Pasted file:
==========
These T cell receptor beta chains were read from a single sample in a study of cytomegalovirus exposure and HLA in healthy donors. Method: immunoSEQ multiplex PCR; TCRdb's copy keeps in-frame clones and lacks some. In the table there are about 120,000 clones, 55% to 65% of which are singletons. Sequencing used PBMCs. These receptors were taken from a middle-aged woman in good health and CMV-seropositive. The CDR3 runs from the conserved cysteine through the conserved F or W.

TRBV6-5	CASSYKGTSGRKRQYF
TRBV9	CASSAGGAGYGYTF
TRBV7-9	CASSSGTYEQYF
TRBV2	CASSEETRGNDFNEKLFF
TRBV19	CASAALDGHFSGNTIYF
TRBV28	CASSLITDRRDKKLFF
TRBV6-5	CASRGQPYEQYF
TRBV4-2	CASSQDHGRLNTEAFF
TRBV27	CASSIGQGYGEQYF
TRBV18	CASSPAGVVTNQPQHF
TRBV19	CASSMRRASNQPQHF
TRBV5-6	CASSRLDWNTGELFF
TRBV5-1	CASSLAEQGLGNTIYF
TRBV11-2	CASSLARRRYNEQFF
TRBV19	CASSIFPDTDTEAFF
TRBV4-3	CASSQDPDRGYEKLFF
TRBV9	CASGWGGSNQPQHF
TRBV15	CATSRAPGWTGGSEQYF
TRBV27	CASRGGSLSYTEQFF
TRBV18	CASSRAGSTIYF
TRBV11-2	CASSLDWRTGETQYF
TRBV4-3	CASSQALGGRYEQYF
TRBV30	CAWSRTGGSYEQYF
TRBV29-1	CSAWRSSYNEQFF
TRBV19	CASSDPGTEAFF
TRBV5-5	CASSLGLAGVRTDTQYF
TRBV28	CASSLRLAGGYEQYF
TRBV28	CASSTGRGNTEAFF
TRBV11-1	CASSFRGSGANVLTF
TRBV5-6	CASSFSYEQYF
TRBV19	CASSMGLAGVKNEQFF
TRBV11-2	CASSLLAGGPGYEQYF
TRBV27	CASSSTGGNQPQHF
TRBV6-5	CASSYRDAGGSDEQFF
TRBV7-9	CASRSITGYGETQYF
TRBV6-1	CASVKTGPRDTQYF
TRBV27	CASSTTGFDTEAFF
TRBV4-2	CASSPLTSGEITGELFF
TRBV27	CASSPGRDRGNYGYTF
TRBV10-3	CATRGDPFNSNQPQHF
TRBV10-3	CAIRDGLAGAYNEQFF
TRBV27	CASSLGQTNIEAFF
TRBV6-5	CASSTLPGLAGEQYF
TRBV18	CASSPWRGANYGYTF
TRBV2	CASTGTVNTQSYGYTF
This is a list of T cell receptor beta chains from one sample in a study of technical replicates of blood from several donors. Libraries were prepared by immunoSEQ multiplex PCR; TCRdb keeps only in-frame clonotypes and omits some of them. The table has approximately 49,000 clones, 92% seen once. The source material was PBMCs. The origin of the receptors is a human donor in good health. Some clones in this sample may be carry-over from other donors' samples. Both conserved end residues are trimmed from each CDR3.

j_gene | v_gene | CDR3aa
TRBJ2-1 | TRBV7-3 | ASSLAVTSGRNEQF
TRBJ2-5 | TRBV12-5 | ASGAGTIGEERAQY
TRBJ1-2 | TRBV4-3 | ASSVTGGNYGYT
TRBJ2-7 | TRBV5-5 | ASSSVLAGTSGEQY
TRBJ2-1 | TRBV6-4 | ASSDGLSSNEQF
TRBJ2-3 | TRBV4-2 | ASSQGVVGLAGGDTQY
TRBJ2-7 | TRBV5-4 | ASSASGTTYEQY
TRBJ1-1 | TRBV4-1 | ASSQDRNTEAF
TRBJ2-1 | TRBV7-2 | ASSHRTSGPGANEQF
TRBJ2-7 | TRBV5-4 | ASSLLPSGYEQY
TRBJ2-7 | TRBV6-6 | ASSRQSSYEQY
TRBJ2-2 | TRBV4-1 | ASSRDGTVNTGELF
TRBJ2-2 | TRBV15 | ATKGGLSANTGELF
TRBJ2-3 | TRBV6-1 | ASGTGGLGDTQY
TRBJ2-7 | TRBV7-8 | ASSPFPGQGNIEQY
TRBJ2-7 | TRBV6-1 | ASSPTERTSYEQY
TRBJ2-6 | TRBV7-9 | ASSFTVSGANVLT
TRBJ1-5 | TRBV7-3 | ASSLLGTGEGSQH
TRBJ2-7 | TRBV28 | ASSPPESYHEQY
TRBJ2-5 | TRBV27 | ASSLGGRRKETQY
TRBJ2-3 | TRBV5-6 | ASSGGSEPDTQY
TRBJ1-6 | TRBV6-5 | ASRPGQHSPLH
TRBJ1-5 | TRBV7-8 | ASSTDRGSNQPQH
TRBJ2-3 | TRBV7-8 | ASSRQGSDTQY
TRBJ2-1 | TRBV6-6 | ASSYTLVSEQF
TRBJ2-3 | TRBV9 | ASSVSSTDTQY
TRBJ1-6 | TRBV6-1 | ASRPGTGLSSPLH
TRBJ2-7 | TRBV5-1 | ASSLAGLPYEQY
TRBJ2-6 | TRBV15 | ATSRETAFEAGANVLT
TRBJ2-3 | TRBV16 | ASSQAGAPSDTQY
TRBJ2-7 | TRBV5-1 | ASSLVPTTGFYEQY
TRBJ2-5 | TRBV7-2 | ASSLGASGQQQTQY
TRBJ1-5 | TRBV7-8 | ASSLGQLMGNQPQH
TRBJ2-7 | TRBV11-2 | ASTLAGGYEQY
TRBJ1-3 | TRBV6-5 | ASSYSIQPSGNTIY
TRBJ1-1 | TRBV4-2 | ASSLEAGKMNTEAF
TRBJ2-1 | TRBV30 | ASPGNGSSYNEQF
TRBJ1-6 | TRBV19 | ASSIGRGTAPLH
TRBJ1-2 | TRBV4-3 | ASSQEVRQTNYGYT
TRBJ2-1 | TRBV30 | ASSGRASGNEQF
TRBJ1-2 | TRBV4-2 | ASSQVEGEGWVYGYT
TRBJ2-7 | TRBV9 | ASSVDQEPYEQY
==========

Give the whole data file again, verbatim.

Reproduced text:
These T cell receptor beta chains were read from a single sample in a study of cytomegalovirus exposure and HLA in healthy donors. Method: immunoSEQ multiplex PCR; TCRdb's copy keeps in-frame clones and lacks some. In the table there are about 120,000 clones, 55% to 65% of which are singletons. Sequencing used PBMCs. These receptors were taken from a middle-aged woman in good health and CMV-seropositive. The CDR3 runs from the conserved cysteine through the conserved F or W.

TRBV6-5	CASSYKGTSGRKRQYF
TRBV9	CASSAGGAGYGYTF
TRBV7-9	CASSSGTYEQYF
TRBV2	CASSEETRGNDFNEKLFF
TRBV19	CASAALDGHFSGNTIYF
TRBV28	CASSLITDRRDKKLFF
TRBV6-5	CASRGQPYEQYF
TRBV4-2	CASSQDHGRLNTEAFF
TRBV27	CASSIGQGYGEQYF
TRBV18	CASSPAGVVTNQPQHF
TRBV19	CASSMRRASNQPQHF
TRBV5-6	CASSRLDWNTGELFF
TRBV5-1	CASSLAEQGLGNTIYF
TRBV11-2	CASSLARRRYNEQFF
TRBV19	CASSIFPDTDTEAFF
TRBV4-3	CASSQDPDRGYEKLFF
TRBV9	CASGWGGSNQPQHF
TRBV15	CATSRAPGWTGGSEQYF
TRBV27	CASRGGSLSYTEQFF
TRBV18	CASSRAGSTIYF
TRBV11-2	CASSLDWRTGETQYF
TRBV4-3	CASSQALGGRYEQYF
TRBV30	CAWSRTGGSYEQYF
TRBV29-1	CSAWRSSYNEQFF
TRBV19	CASSDPGTEAFF
TRBV5-5	CASSLGLAGVRTDTQYF
TRBV28	CASSLRLAGGYEQYF
TRBV28	CASSTGRGNTEAFF
TRBV11-1	CASSFRGSGANVLTF
TRBV5-6	CASSFSYEQYF
TRBV19	CASSMGLAGVKNEQFF
TRBV11-2	CASSLLAGGPGYEQYF
TRBV27	CASSSTGGNQPQHF
TRBV6-5	CASSYRDAGGSDEQFF
TRBV7-9	CASRSITGYGETQYF
TRBV6-1	CASVKTGPRDTQYF
TRBV27	CASSTTGFDTEAFF
TRBV4-2	CASSPLTSGEITGELFF
TRBV27	CASSPGRDRGNYGYTF
TRBV10-3	CATRGDPFNSNQPQHF
TRBV10-3	CAIRDGLAGAYNEQFF
TRBV27	CASSLGQTNIEAFF
TRBV6-5	CASSTLPGLAGEQYF
TRBV18	CASSPWRGANYGYTF
TRBV2	CASTGTVNTQSYGYTF
This is a list of T cell receptor beta chains from one sample in a study of technical replicates of blood from several donors. Libraries were prepared by immunoSEQ multiplex PCR; TCRdb keeps only in-frame clonotypes and omits some of them. The table has approximately 49,000 clones, 92% seen once. The source material was PBMCs. The origin of the receptors is a human donor in good health. Some clones in this sample may be carry-over from other donors' samples. Both conserved end residues are trimmed from each CDR3.

j_gene | v_gene | CDR3aa
TRBJ2-1 | TRBV7-3 | ASSLAVTSGRNEQF
TRBJ2-5 | TRBV12-5 | ASGAGTIGEERAQY
TRBJ1-2 | TRBV4-3 | ASSVTGGNYGYT
TRBJ2-7 | TRBV5-5 | ASSSVLAGTSGEQY
TRBJ2-1 | TRBV6-4 | ASSDGLSSNEQF
TRBJ2-3 | TRBV4-2 | ASSQGVVGLAGGDTQY
TRBJ2-7 | TRBV5-4 | ASSASGTTYEQY
TRBJ1-1 | TRBV4-1 | ASSQDRNTEAF
TRBJ2-1 | TRBV7-2 | ASSHRTSGPGANEQF
TRBJ2-7 | TRBV5-4 | ASSLLPSGYEQY
TRBJ2-7 | TRBV6-6 | ASSRQSSYEQY
TRBJ2-2 | TRBV4-1 | ASSRDGTVNTGELF
TRBJ2-2 | TRBV15 | ATKGGLSANTGELF
TRBJ2-3 | TRBV6-1 | ASGTGGLGDTQY
TRBJ2-7 | TRBV7-8 | ASSPFPGQGNIEQY
TRBJ2-7 | TRBV6-1 | ASSPTERTSYEQY
TRBJ2-6 | TRBV7-9 | ASSFTVSGANVLT
TRBJ1-5 | TRBV7-3 | ASSLLGTGEGSQH
TRBJ2-7 | TRBV28 | ASSPPESYHEQY
TRBJ2-5 | TRBV27 | ASSLGGRRKETQY
TRBJ2-3 | TRBV5-6 | ASSGGSEPDTQY
TRBJ1-6 | TRBV6-5 | ASRPGQHSPLH
TRBJ1-5 | TRBV7-8 | ASSTDRGSNQPQH
TRBJ2-3 | TRBV7-8 | ASSRQGSDTQY
TRBJ2-1 | TRBV6-6 | ASSYTLVSEQF
TRBJ2-3 | TRBV9 | ASSVSSTDTQY
TRBJ1-6 | TRBV6-1 | ASRPGTGLSSPLH
TRBJ2-7 | TRBV5-1 | ASSLAGLPYEQY
TRBJ2-6 | TRBV15 | ATSRETAFEAGANVLT
TRBJ2-3 | TRBV16 | ASSQAGAPSDTQY
TRBJ2-7 | TRBV5-1 | ASSLVPTTGFYEQY
TRBJ2-5 | TRBV7-2 | ASSLGASGQQQTQY
TRBJ1-5 | TRBV7-8 | ASSLGQLMGNQPQH
TRBJ2-7 | TRBV11-2 | ASTLAGGYEQY
TRBJ1-3 | TRBV6-5 | ASSYSIQPSGNTIY
TRBJ1-1 | TRBV4-2 | ASSLEAGKMNTEAF
TRBJ2-1 | TRBV30 | ASPGNGSSYNEQF
TRBJ1-6 | TRBV19 | ASSIGRGTAPLH
TRBJ1-2 | TRBV4-3 | ASSQEVRQTNYGYT
TRBJ2-1 | TRBV30 | ASSGRASGNEQF
TRBJ1-2 | TRBV4-2 | ASSQVEGEGWVYGYT
TRBJ2-7 | TRBV9 | ASSVDQEPYEQY